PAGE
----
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Immunomodulator therapy advances the management of gout

Medical Economics JournalMedical Economics October 2022 edition
Volume 99
Issue 10

A review of the practical and clinical implications of the MIRROR study and consider the impact of pegloticase combined with an immunomodulator.

Gout affects an estimated 9.2 million people in the United States. It occurs when serum uric acid levels chronically remain above the solubility limit of 6.8 milligrams per deciliter (mg/dL). The following transcript focuses on a conversation between a clinical professor and a rheumatologist discussing the multicenter, open label MIRROR trial, which examined Krystexxa (pegloticase) in combination with methotrexate in patients with uncontrolled gout. They review the practical and clinical implications of the MIRROR study and consider the impact of pegloticase combined with an immunomodulator.

A brief background on gout

Orrin M. Troum, M.D.: Jeff, can you discuss some of the burden of gout on patients’ quality of life?

Jeff R. Peterson, M.D.: When patients have a flare of gout, they describe it as though somebody was tearing their skin off and putting acid on. I can’t imagine how terrible that it is, but I do know that it’s completely incapacitating to most patients during the flare. What we don’t recognize is that in chronic gout or uncontrolled gout, the tophaceous material builds up over time and that leads to a lot of other disability. Patients don’t even want to go for a walk with their family or play with their children because they can’t pick them up because their hand hurts too much. Sometimes they can’t work. In fact, many of the patients become disabled because of this. Quality of life issues are dramatic, and I’ve seen it. When we treat these patients well they get their life back and they’re so happy.

Troum: I think we’ve all found that as rheumatologists and other health care providers taking care of patients with gout, when their gout is controlled, they lead an otherwise normal life. The current landscape regarding management of gout really hasn’t changed much over the decades. Can you tell me what urate therapies you use?

Peterson: There are very few choices. They talk about using probenecid, which is a uricosuric agent, but we as rheumatologists almost never use the drug. Most of our patients have renal insufficiency, and uricosurics usually cause kidney stones, which is probably about as bad or worse than gout. Also there are a lot of drug interactions with probenecid.

Allopurinol is the classic one we always use. It’s inexpensive and it’s generally well tolerated. But what happens is a lot of the primary care doctors, or even rheumatologists, don’t push the dose up enough to get good adequate treatment from it. However, there are patients who just don’t respond or who have side effects. We also have Uloric (febuxostat), which is the other medication that we use. That’s basically it for medications in the past 10 years except for Krystexxa (pegloticase), and that has been a game changer especially now that we’re using immunomodulation.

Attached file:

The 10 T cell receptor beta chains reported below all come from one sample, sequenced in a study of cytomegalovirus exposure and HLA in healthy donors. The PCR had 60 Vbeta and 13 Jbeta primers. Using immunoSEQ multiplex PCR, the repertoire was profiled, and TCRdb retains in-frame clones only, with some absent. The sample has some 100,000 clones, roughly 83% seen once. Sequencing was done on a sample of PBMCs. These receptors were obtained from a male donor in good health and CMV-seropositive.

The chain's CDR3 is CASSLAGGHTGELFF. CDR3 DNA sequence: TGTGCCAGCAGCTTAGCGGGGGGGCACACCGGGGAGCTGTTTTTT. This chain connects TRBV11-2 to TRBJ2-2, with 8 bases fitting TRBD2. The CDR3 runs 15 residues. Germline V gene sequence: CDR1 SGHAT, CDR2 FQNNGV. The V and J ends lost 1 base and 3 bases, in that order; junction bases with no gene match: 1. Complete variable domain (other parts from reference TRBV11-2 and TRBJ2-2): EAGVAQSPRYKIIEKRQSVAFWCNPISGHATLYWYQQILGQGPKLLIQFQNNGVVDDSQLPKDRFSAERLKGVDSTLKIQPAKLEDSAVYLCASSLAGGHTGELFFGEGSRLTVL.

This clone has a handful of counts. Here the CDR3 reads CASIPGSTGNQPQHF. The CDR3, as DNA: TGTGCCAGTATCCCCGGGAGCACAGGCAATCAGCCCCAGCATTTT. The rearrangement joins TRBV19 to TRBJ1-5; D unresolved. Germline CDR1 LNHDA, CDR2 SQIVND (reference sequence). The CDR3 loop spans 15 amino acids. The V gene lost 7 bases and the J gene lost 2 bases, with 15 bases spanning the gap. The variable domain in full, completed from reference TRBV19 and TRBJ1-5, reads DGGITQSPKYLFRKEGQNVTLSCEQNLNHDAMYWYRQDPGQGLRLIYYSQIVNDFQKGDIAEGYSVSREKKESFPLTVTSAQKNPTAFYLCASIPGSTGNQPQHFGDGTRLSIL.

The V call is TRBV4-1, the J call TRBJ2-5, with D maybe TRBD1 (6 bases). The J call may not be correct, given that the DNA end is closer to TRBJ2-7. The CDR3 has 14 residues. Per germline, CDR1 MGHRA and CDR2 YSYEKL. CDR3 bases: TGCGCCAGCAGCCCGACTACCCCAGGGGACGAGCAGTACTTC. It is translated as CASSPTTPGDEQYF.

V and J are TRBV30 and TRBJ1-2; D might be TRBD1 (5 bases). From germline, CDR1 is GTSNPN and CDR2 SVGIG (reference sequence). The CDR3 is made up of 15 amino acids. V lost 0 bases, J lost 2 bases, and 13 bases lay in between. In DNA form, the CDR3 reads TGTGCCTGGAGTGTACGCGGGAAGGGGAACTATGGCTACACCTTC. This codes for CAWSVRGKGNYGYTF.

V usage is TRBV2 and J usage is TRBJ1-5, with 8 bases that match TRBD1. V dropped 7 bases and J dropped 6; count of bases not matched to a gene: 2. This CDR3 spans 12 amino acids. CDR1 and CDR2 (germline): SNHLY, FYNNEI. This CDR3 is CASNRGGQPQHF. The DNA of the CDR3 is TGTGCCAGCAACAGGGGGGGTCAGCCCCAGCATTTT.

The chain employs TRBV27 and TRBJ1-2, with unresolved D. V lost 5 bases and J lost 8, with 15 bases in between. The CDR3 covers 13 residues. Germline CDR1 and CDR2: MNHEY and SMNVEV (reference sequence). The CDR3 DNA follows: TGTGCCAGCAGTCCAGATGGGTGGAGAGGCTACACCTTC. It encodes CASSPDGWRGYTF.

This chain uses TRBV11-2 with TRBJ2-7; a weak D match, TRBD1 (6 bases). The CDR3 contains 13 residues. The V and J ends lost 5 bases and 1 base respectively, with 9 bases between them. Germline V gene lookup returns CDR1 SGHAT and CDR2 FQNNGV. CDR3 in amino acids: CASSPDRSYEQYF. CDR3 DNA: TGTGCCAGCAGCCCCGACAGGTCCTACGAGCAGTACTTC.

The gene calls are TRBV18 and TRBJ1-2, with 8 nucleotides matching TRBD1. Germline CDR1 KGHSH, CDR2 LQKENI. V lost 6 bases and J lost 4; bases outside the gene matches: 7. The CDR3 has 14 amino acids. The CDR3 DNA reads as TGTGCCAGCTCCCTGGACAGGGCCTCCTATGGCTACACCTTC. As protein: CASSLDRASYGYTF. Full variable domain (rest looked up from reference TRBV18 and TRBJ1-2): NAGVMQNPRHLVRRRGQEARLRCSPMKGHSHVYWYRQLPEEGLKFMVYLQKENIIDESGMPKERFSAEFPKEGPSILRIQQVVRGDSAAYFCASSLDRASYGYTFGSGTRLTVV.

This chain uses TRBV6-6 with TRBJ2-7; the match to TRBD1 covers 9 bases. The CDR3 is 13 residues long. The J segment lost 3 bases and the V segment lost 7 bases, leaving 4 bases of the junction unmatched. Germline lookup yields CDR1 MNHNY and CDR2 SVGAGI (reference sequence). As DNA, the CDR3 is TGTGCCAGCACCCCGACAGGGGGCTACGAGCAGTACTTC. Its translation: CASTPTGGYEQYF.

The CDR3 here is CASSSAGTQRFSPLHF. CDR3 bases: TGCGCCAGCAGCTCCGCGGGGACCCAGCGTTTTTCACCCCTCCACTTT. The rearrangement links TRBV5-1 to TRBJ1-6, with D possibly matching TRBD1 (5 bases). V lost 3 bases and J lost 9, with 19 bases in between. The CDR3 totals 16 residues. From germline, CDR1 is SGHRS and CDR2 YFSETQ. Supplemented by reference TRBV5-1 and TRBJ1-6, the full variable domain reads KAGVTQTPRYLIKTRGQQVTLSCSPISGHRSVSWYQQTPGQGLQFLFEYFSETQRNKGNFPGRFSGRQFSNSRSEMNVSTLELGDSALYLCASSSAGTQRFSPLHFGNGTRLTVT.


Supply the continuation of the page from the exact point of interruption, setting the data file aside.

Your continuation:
Troum: One of the other caveats about using allopurinol is that we typically start at 100 milligrams and might go up to 200 or 300. Most of the patients who are referred to me have started on 300 milligrams. I’ve had a couple of patients who are on 800 or 900 milligrams of allopurinol. Once you get past 300 milligrams, you’re supposed to split the dosing to twice daily. The caveat is that some patients may not be able to tolerate that.

What treatment options are available for those who don’t achieve their target urate level?

Peterson: There are a lot of patients out there who are not being treated and the unmet need is really how to get them to us or to somebody who is comfortable managing gout. We have medications that work. Especially now that we have pegloticase, we can really debulk these patients and get their uric acid levels down very low and get rid of the tophaceous burden. Then we can reinitiate oral therapy at a much lower, more tolerable dose because, as you know, allopurinol has a ceiling effect.

In my patients, I try to get them down to approximately 4.5 mg/dL or even a little bit lower because that’s going to help get rid of the sodium urate burden quicker. The lower the uric acid, the faster the crystals will dissolve. However, it does increase risk for infusion reactions and gout flares. In essence, now that Krystexxa is out there and we’re using immunomodulation, we’re getting such a dramatic improvement in the response rate. I think that’s really where the unmet need lies, in getting those patients to us.